Jan 19, 2023
Study: Organic farming, retail sales on the rise in the EU

A new study released this week shows that organic farming is growing in the European Union, where farms tend to be larger than conventional operations and run by younger managers.

The share of EU agricultural land under organic farming increased by more than 50% from 2012 to 2020, according to a market brief on organic farming published Wednesday by the European Commission. Retail sales of organic products in the EU doubled between 2015 and 2020.

Organic artichokes from France. Photo: File

Growth in organic sales was particularly strong during the COVID-19 pandemic, according to the brief, as consumers became more health conscious and consumed more food at home or dealt with shortages in conventional food offerings.

France, Spain, Italy and Germany lead the way in organic farming in the EU, accounting for 52% of the total in 2012 and 59% in 2020. The largest share of EU land under was dedicated to permanent grassland (42%), followed by green fodder (17%), cereals (16%), and permanent crops, such as fruit, olives and vineyards (11%).

Despite significant growth, organic animal production still accounts for a small share of total EU animal production, between 1% and 7% depending on the sector, the study found.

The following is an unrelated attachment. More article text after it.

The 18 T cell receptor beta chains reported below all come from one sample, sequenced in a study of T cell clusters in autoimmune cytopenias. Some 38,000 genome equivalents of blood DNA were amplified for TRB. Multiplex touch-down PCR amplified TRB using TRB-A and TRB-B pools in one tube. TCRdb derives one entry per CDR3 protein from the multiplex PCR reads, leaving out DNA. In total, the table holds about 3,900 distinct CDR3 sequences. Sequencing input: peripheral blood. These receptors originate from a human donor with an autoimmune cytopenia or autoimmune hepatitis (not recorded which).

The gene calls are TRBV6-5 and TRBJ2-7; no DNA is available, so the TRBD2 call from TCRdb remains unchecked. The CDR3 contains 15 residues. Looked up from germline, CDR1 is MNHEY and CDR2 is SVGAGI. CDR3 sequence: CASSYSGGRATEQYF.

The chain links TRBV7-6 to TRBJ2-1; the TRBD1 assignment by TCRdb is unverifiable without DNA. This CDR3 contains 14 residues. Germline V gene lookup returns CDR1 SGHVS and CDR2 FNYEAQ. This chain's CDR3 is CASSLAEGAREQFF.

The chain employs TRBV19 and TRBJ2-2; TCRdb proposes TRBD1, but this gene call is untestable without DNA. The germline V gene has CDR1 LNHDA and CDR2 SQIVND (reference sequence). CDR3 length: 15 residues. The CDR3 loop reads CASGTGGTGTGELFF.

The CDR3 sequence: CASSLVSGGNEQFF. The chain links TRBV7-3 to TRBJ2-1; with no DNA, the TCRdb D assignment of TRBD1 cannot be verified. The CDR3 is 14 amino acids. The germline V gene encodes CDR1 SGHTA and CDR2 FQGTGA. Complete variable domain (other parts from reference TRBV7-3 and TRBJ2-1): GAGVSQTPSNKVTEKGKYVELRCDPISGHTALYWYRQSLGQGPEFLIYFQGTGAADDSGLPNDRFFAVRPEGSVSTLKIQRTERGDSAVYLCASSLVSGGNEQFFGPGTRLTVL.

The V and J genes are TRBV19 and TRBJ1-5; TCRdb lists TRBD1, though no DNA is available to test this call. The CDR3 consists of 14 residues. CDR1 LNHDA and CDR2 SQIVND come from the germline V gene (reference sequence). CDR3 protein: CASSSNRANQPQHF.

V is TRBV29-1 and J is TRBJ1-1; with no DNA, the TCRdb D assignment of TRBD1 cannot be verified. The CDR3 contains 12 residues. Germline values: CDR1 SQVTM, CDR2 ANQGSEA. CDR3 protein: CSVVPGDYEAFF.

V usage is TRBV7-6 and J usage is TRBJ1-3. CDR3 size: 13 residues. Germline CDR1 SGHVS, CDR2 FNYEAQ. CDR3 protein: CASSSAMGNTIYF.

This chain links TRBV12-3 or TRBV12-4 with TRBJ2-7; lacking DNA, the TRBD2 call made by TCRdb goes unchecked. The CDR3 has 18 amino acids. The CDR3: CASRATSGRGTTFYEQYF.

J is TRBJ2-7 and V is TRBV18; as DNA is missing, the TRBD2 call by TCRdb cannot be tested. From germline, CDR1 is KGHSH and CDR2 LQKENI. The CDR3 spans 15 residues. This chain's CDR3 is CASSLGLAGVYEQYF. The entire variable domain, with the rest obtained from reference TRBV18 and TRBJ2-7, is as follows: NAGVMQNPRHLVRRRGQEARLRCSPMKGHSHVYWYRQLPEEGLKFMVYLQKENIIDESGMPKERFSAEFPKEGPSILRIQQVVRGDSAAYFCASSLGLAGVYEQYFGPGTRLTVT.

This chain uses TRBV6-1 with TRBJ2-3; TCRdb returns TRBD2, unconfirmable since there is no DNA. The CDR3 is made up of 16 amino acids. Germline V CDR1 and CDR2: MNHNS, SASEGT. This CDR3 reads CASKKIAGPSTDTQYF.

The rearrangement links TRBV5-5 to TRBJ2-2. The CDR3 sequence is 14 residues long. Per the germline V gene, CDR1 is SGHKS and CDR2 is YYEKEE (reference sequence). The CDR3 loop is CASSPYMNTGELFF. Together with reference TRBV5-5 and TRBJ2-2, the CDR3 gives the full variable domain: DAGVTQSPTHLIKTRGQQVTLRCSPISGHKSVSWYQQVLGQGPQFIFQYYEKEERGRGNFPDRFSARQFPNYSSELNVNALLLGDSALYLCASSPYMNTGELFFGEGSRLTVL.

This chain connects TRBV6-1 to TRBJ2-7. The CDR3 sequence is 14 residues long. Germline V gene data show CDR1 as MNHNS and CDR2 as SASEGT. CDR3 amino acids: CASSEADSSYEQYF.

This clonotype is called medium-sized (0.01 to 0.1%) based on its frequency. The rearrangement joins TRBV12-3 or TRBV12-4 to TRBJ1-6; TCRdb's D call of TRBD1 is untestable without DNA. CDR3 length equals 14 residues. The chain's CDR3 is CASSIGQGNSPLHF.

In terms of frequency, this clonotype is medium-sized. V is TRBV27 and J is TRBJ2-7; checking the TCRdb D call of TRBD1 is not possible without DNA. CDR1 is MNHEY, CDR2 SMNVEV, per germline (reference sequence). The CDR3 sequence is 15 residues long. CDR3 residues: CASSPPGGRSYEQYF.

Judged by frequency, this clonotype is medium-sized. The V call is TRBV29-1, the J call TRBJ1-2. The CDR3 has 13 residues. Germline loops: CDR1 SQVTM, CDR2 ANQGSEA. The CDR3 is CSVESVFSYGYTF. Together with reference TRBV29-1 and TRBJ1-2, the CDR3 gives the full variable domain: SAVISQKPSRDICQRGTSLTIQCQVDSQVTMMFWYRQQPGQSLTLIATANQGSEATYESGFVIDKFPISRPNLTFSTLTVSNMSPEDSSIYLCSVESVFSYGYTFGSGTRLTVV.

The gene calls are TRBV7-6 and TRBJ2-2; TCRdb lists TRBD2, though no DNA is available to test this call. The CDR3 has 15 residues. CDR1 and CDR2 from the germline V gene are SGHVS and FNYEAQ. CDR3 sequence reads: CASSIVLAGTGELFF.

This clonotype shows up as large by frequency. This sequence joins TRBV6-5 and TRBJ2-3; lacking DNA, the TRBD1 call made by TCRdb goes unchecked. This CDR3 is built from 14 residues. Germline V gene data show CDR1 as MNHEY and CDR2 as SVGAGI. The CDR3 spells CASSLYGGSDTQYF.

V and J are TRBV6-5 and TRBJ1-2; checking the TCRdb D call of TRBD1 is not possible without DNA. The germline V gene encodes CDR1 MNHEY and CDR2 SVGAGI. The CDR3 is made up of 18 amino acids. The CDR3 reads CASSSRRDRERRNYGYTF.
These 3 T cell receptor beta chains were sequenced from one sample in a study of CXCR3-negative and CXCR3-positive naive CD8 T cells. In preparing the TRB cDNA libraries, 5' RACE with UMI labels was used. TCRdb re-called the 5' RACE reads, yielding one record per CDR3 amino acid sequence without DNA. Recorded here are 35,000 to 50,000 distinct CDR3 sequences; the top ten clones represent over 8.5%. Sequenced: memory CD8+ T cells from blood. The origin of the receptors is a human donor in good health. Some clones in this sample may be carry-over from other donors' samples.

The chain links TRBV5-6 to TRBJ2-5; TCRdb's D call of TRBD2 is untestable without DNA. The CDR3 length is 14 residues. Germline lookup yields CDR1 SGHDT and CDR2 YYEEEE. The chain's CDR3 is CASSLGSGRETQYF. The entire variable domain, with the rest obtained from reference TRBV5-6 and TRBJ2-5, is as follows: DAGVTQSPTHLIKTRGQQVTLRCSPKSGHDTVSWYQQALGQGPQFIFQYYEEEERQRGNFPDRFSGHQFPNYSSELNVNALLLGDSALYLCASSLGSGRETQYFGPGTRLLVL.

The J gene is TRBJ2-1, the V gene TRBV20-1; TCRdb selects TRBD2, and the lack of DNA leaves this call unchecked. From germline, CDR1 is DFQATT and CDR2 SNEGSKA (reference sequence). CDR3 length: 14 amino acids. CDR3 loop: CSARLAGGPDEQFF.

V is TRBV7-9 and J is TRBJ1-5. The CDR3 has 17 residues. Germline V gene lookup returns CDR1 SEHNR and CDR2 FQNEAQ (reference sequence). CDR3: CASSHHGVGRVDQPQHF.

Data from the EU Farm Accountancy Network found that organic plant production farms spend less on fertilizers and pesticides than conventional farms. Organic arable crop farms save 75%-100% on plant protection product costs per hectare and 45%-90% on fertilizer costs per hectare compared to conventional farms.

Organic farms have lower yields (between 5% to 30%) on average and, in some sectors, have a greater need for labor to produce the same output as conventional farms. They still generate similar or higher income per worker thanks to higher prices as well as higher levels of EU support, stemming mainly from the Common Agricultural Policy.

In 2020, 61.6% of EU land under organic farming received specific organic support payments from the CAP. Organic farmers in areas with natural constraints could receive additional support, which encourages agriculture in areas with natural handicaps. Further rural development measures also supported the development of organic production, including investments in organic farming practices and aid for the marketing and promotion of organic products.

In 2021, the European Commission adopted an action plan supporting the target of at least 25% of the EU’s agricultural land under organic farming and a significant increase in organic aquaculture by 2030.

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